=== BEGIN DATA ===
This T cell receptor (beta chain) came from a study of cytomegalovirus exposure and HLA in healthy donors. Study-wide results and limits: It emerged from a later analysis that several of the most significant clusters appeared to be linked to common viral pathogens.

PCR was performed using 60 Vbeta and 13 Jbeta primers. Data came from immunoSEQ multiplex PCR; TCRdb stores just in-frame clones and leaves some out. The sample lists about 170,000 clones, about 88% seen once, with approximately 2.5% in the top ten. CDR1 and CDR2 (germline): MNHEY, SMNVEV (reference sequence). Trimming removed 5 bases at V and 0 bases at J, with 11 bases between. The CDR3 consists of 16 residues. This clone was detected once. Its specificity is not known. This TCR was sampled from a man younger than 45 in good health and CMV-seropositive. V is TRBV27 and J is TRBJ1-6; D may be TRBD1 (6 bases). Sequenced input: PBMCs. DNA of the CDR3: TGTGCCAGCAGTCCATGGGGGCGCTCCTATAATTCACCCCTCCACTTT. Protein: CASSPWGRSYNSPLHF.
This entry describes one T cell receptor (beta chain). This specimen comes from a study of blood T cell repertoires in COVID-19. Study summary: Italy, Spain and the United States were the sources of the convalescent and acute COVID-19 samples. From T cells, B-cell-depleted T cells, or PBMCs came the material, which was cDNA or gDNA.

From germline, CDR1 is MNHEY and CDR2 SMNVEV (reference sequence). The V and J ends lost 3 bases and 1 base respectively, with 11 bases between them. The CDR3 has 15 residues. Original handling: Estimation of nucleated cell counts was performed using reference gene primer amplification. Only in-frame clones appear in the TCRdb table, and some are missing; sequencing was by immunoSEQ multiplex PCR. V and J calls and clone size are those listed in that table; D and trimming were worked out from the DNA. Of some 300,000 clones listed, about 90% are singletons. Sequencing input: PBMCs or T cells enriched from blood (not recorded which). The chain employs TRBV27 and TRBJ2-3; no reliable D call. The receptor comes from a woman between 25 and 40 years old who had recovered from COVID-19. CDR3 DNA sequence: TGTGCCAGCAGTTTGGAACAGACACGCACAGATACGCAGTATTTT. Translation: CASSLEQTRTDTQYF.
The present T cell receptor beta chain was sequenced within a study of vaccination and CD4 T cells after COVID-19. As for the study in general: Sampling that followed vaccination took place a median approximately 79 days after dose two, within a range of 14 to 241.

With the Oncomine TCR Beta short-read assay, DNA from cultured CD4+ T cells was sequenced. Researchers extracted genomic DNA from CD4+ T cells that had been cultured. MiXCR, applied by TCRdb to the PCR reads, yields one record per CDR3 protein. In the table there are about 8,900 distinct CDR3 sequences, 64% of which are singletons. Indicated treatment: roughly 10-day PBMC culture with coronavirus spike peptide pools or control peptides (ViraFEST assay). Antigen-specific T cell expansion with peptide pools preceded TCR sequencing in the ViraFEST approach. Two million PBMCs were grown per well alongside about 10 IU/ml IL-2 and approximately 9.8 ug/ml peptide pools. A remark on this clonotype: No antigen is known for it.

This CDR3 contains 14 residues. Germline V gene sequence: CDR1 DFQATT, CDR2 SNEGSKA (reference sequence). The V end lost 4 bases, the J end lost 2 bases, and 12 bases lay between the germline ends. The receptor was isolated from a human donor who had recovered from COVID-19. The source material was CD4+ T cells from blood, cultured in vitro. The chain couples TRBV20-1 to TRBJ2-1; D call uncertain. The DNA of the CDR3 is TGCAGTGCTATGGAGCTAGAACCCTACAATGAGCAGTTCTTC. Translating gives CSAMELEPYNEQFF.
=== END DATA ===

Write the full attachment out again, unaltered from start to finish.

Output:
This T cell receptor (beta chain) came from a study of cytomegalovirus exposure and HLA in healthy donors. Study-wide results and limits: It emerged from a later analysis that several of the most significant clusters appeared to be linked to common viral pathogens.

PCR was performed using 60 Vbeta and 13 Jbeta primers. Data came from immunoSEQ multiplex PCR; TCRdb stores just in-frame clones and leaves some out. The sample lists about 170,000 clones, about 88% seen once, with approximately 2.5% in the top ten. CDR1 and CDR2 (germline): MNHEY, SMNVEV (reference sequence). Trimming removed 5 bases at V and 0 bases at J, with 11 bases between. The CDR3 consists of 16 residues. This clone was detected once. Its specificity is not known. This TCR was sampled from a man younger than 45 in good health and CMV-seropositive. V is TRBV27 and J is TRBJ1-6; D may be TRBD1 (6 bases). Sequenced input: PBMCs. DNA of the CDR3: TGTGCCAGCAGTCCATGGGGGCGCTCCTATAATTCACCCCTCCACTTT. Protein: CASSPWGRSYNSPLHF.
This entry describes one T cell receptor (beta chain). This specimen comes from a study of blood T cell repertoires in COVID-19. Study summary: Italy, Spain and the United States were the sources of the convalescent and acute COVID-19 samples. From T cells, B-cell-depleted T cells, or PBMCs came the material, which was cDNA or gDNA.

From germline, CDR1 is MNHEY and CDR2 SMNVEV (reference sequence). The V and J ends lost 3 bases and 1 base respectively, with 11 bases between them. The CDR3 has 15 residues. Original handling: Estimation of nucleated cell counts was performed using reference gene primer amplification. Only in-frame clones appear in the TCRdb table, and some are missing; sequencing was by immunoSEQ multiplex PCR. V and J calls and clone size are those listed in that table; D and trimming were worked out from the DNA. Of some 300,000 clones listed, about 90% are singletons. Sequencing input: PBMCs or T cells enriched from blood (not recorded which). The chain employs TRBV27 and TRBJ2-3; no reliable D call. The receptor comes from a woman between 25 and 40 years old who had recovered from COVID-19. CDR3 DNA sequence: TGTGCCAGCAGTTTGGAACAGACACGCACAGATACGCAGTATTTT. Translation: CASSLEQTRTDTQYF.
The present T cell receptor beta chain was sequenced within a study of vaccination and CD4 T cells after COVID-19. As for the study in general: Sampling that followed vaccination took place a median approximately 79 days after dose two, within a range of 14 to 241.

With the Oncomine TCR Beta short-read assay, DNA from cultured CD4+ T cells was sequenced. Researchers extracted genomic DNA from CD4+ T cells that had been cultured. MiXCR, applied by TCRdb to the PCR reads, yields one record per CDR3 protein. In the table there are about 8,900 distinct CDR3 sequences, 64% of which are singletons. Indicated treatment: roughly 10-day PBMC culture with coronavirus spike peptide pools or control peptides (ViraFEST assay). Antigen-specific T cell expansion with peptide pools preceded TCR sequencing in the ViraFEST approach. Two million PBMCs were grown per well alongside about 10 IU/ml IL-2 and approximately 9.8 ug/ml peptide pools. A remark on this clonotype: No antigen is known for it.

This CDR3 contains 14 residues. Germline V gene sequence: CDR1 DFQATT, CDR2 SNEGSKA (reference sequence). The V end lost 4 bases, the J end lost 2 bases, and 12 bases lay between the germline ends. The receptor was isolated from a human donor who had recovered from COVID-19. The source material was CD4+ T cells from blood, cultured in vitro. The chain couples TRBV20-1 to TRBJ2-1; D call uncertain. The DNA of the CDR3 is TGCAGTGCTATGGAGCTAGAACCCTACAATGAGCAGTTCTTC. Translating gives CSAMELEPYNEQFF.